$846m, the document from the parent company shows. The company did not comment when asked about these figures.
“It is simply unbelievable that they can get away with it. Nobody in the industry can work it out,” said one commodities executive familiar with the company.
Vitol’s London executives are renowned in the industry for their enormous wealth, and use of private helicopters and personal jets. The company, insiders say, claims that its multimillionaire London staff are merely “brokers”, acting as middlemen arranging trades on behalf of its staff who confirm the deals in Switzerland. That makes it appear that the most profitable actions – the trading deals themselves – are made in low-tax Switzerland, so the profits they create are taxable there.
However, the so-called “brokers” in London privately admit that they are actually traders, making decisions on buying, selling and transporting oil around the world, using their high-level contacts and skills. Their trades are “confirmed” in Switzerland, but this is only, Vitol insiders said, to comply with its UK tax scheme.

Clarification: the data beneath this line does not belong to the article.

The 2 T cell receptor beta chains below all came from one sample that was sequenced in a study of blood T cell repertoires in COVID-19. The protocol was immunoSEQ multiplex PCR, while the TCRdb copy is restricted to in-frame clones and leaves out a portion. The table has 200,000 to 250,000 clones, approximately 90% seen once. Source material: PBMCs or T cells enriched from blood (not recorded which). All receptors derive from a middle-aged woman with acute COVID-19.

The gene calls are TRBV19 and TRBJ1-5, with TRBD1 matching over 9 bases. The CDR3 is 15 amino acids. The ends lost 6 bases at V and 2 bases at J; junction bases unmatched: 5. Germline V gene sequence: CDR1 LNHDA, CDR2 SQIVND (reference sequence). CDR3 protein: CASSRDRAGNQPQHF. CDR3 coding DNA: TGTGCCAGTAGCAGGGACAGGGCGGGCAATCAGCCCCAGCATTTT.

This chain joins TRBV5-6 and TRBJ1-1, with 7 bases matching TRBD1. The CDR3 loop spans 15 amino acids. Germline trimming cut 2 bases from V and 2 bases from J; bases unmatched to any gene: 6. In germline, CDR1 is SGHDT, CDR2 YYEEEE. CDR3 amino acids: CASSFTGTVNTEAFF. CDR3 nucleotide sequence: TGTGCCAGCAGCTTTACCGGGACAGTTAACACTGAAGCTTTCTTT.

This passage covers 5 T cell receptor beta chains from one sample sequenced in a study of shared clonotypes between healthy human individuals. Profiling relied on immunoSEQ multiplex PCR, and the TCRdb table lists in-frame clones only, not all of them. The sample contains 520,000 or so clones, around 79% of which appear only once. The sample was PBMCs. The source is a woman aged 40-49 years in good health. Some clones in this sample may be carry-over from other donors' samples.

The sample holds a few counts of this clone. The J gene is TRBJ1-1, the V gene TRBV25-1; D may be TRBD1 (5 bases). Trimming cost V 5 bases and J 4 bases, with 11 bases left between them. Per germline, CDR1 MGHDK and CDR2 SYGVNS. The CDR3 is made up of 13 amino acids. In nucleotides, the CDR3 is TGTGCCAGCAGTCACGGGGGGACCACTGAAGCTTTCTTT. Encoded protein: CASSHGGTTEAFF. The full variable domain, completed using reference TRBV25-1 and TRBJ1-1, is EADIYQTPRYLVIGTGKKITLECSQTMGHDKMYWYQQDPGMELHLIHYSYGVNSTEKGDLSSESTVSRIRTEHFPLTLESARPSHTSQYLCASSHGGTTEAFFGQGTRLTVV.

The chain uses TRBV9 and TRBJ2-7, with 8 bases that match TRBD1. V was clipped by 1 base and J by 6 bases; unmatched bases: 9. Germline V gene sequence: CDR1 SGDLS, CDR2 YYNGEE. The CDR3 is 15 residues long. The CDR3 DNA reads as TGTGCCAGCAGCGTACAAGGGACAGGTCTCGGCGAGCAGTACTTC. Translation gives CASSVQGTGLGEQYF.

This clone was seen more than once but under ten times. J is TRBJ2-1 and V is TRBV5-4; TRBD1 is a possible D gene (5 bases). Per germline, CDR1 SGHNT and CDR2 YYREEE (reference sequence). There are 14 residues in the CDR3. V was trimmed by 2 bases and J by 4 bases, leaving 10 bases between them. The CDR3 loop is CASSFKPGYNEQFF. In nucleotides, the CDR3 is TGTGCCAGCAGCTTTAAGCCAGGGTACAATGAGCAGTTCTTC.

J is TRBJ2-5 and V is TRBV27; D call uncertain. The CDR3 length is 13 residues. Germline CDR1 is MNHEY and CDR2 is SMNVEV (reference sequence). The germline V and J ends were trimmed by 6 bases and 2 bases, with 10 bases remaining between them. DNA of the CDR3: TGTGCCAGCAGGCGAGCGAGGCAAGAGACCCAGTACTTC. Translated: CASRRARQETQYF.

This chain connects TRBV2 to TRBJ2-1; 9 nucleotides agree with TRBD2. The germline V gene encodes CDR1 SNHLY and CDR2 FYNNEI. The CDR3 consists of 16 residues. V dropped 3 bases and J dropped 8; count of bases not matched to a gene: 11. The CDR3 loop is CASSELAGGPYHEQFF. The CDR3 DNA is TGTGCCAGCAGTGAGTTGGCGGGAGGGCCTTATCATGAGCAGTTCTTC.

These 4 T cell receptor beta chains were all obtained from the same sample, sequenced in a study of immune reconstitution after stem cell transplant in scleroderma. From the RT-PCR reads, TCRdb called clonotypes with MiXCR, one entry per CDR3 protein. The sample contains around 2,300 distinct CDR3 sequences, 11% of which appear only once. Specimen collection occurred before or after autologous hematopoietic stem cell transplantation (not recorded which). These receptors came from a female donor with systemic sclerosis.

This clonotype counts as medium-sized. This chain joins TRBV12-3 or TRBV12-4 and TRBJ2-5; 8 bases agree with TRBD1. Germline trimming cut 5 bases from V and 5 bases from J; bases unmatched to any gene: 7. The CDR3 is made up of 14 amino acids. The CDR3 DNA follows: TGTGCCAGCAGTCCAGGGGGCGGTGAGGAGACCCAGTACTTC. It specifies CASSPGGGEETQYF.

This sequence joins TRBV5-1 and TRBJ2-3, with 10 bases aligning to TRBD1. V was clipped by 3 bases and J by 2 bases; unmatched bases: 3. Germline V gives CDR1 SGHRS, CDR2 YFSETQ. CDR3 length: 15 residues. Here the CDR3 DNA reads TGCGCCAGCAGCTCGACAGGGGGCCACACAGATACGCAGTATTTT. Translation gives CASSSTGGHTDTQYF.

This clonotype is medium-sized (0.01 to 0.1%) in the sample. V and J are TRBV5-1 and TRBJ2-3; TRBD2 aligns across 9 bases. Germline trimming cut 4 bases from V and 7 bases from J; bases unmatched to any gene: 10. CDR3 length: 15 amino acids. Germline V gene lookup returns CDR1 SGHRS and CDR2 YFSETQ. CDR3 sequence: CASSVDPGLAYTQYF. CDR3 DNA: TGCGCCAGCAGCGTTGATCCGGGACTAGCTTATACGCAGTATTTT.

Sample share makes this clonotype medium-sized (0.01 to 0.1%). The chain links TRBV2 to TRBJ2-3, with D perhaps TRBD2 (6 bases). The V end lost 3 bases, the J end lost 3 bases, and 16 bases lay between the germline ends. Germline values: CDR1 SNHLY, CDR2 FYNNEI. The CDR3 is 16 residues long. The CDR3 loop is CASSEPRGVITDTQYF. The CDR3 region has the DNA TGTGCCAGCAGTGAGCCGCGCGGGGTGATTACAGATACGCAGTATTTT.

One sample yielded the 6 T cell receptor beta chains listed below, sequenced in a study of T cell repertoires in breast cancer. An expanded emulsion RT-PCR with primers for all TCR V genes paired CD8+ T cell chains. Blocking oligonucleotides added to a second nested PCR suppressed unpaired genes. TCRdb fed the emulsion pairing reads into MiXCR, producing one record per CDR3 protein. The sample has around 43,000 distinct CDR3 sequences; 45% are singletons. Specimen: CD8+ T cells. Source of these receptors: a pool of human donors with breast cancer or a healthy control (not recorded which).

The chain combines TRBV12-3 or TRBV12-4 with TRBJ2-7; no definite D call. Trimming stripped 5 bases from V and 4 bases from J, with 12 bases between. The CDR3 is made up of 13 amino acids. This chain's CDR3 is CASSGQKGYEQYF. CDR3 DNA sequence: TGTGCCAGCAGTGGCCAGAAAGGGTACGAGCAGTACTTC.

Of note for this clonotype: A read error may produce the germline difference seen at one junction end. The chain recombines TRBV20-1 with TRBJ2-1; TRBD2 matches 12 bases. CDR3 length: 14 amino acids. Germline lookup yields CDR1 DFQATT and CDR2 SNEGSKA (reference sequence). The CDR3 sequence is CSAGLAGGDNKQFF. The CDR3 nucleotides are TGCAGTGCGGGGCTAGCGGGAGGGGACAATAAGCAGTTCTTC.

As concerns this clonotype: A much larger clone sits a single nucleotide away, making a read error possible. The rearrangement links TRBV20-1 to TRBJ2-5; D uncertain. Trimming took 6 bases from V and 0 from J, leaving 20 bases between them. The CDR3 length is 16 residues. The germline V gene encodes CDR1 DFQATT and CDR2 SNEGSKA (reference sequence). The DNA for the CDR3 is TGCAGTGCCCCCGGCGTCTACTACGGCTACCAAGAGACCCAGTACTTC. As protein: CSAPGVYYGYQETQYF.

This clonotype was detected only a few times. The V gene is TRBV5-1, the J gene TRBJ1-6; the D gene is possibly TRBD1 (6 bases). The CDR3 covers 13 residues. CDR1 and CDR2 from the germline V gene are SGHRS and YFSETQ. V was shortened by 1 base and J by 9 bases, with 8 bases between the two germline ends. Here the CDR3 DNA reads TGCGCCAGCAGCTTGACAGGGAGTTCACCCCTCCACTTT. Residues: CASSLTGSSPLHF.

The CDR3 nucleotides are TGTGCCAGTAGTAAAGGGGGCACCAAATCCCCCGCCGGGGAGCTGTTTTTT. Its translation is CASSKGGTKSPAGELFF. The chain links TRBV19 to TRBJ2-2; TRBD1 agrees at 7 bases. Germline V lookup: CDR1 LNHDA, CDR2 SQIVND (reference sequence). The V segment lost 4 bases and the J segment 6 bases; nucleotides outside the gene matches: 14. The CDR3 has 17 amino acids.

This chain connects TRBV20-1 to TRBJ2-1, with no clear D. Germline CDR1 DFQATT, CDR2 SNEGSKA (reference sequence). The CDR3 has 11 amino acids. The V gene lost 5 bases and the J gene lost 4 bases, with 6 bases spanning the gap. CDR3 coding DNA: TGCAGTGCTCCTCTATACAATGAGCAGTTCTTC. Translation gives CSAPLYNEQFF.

As a London Vitol trader explained in one of the conversations recorded: “Officially we are ‘brokers’, but obviously we are traders. We make the decisions and then Geneva issues the confirmations.” Another, described externally as a broker, says on tape: “I am a trader,” before specifying what kind of trading he specialises in.
One confirmed that Vitol’s peculiar UK structure was entirely due to the company’s tax agreement with HMRC. The Independent is not revealing traders’ identities in order to protect sources.